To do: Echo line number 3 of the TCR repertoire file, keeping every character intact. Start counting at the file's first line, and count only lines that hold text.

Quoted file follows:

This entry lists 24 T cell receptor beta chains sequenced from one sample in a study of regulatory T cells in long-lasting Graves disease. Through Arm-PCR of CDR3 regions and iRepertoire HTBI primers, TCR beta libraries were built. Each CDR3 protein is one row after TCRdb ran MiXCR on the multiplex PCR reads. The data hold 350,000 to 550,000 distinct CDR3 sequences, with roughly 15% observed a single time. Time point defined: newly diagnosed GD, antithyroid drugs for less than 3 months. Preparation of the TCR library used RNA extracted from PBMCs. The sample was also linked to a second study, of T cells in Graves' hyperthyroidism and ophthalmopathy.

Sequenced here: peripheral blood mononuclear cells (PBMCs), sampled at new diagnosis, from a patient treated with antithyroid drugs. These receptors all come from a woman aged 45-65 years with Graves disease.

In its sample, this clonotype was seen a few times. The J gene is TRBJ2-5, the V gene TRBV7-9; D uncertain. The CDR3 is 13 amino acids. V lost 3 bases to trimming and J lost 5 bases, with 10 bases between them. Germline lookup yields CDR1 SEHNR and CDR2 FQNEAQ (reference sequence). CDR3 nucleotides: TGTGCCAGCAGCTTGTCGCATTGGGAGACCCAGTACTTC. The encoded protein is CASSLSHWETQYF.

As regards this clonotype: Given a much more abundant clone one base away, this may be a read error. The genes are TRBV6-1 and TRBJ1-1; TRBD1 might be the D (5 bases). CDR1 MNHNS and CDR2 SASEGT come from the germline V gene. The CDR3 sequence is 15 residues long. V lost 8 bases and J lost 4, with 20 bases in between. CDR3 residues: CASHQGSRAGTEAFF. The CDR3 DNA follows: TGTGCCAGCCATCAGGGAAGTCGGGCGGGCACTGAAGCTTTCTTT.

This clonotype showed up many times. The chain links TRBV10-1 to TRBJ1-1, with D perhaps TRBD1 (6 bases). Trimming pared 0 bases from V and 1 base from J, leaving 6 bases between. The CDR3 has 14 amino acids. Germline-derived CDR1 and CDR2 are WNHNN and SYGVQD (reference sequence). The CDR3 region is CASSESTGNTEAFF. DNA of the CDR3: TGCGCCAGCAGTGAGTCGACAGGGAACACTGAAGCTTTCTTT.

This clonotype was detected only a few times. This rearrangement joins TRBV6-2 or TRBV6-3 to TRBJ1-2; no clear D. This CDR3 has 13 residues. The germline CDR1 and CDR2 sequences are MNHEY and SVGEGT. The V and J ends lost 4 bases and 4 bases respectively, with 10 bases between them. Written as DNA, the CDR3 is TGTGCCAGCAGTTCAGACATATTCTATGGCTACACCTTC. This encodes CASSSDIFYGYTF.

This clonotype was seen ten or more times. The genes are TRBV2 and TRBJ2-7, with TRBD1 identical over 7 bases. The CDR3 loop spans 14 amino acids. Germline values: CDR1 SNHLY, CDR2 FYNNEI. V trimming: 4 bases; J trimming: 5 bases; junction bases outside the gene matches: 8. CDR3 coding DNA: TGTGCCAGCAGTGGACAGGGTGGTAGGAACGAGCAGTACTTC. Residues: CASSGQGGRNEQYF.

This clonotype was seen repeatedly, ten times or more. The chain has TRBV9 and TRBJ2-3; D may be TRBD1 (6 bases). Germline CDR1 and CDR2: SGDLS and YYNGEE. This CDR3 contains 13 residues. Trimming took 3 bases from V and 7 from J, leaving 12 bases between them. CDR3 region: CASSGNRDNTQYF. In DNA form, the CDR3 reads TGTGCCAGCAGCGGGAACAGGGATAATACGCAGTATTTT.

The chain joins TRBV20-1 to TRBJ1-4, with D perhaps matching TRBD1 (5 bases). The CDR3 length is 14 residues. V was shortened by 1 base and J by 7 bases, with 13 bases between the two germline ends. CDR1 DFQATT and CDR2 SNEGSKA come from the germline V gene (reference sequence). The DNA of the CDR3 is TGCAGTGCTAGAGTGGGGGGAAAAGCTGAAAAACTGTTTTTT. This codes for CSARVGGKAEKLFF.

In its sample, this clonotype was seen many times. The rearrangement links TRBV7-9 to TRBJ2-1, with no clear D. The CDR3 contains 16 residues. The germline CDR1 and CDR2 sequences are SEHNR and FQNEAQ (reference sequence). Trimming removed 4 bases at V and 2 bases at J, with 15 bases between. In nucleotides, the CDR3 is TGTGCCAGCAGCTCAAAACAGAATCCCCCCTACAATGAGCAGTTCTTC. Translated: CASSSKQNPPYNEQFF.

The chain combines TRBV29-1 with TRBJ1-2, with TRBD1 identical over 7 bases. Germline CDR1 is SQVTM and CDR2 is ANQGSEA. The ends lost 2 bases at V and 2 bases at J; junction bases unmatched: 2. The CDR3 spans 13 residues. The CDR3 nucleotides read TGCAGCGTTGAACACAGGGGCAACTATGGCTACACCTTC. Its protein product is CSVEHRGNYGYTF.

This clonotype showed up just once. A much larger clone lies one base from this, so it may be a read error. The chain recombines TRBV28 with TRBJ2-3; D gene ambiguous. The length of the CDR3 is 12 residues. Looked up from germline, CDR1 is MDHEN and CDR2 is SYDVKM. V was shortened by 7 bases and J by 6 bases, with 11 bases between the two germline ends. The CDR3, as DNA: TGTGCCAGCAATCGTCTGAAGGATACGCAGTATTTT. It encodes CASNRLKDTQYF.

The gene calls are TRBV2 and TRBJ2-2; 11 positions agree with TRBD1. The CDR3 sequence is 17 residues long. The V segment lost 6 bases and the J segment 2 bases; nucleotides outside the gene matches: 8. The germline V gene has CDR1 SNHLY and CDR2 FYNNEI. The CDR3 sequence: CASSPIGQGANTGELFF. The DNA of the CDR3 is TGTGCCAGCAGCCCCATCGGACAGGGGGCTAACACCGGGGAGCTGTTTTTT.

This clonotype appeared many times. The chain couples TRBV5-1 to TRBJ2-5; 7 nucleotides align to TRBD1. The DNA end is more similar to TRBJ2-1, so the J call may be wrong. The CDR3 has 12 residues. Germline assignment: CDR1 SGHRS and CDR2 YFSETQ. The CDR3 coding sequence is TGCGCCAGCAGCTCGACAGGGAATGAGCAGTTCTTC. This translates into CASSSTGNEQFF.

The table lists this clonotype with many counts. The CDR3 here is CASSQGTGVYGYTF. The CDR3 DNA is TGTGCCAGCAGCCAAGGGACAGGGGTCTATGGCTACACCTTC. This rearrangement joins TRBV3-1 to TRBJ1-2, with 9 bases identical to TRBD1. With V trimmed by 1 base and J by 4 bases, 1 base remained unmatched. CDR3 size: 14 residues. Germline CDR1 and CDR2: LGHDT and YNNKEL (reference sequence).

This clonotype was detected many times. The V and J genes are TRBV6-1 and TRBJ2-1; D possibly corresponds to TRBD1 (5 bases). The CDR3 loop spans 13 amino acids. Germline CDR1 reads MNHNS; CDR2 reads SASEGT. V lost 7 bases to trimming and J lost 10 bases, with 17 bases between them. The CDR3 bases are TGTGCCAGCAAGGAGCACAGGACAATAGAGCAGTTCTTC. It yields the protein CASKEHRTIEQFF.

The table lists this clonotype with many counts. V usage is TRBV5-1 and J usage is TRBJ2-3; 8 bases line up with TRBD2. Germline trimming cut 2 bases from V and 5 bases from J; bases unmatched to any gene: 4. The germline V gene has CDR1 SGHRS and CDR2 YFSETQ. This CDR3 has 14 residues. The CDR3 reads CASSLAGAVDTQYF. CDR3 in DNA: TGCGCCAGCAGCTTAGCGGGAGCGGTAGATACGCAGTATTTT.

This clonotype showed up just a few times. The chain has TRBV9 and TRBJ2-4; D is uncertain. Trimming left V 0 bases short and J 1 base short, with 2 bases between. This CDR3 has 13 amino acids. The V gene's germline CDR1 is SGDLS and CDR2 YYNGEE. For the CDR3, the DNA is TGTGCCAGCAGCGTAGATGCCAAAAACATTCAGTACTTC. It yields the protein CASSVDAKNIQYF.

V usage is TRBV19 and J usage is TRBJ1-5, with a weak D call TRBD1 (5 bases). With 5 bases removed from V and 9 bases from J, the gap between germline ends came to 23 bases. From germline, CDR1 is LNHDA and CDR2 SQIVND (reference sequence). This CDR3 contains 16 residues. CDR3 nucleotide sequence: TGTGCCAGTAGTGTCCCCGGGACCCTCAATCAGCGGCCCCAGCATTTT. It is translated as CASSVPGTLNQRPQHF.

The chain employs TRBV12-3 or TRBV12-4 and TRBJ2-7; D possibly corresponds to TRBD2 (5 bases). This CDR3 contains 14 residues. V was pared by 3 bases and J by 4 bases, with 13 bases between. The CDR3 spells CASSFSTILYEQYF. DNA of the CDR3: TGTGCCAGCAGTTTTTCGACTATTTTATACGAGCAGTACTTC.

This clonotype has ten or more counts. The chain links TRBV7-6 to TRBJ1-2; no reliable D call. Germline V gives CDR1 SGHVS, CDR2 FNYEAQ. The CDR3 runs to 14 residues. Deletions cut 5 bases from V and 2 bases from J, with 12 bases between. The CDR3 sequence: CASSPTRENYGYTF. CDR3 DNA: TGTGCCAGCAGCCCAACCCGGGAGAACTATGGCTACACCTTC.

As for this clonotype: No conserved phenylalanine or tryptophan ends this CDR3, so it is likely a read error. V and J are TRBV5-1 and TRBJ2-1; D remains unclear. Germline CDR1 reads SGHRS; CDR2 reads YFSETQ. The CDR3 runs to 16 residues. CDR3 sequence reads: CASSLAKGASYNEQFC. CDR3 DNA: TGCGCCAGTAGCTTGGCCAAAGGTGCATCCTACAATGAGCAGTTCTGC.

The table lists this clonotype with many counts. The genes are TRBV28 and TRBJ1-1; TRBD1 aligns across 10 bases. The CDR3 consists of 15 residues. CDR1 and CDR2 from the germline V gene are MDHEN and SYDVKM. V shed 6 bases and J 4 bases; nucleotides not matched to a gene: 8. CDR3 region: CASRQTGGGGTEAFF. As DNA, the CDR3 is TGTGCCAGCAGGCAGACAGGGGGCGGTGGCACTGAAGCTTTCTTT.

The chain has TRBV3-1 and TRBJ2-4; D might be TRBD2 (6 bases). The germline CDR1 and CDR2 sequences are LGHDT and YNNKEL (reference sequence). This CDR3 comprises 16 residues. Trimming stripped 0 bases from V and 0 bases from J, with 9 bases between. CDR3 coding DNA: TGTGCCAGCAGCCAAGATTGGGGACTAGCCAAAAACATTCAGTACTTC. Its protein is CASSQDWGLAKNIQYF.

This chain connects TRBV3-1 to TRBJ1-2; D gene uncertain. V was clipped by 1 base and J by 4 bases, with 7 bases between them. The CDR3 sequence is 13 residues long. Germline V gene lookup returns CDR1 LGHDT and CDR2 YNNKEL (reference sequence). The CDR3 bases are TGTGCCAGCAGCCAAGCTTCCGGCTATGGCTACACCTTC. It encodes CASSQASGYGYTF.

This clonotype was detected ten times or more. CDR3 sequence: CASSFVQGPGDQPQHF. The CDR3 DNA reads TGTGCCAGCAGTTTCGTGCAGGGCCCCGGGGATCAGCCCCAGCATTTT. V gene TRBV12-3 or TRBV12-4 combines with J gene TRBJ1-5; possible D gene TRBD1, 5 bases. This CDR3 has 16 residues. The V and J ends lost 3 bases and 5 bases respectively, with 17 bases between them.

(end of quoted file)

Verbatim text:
In its sample, this clonotype was seen a few times. The J gene is TRBJ2-5, the V gene TRBV7-9; D uncertain. The CDR3 is 13 amino acids. V lost 3 bases to trimming and J lost 5 bases, with 10 bases between them. Germline lookup yields CDR1 SEHNR and CDR2 FQNEAQ (reference sequence). CDR3 nucleotides: TGTGCCAGCAGCTTGTCGCATTGGGAGACCCAGTACTTC. The encoded protein is CASSLSHWETQYF.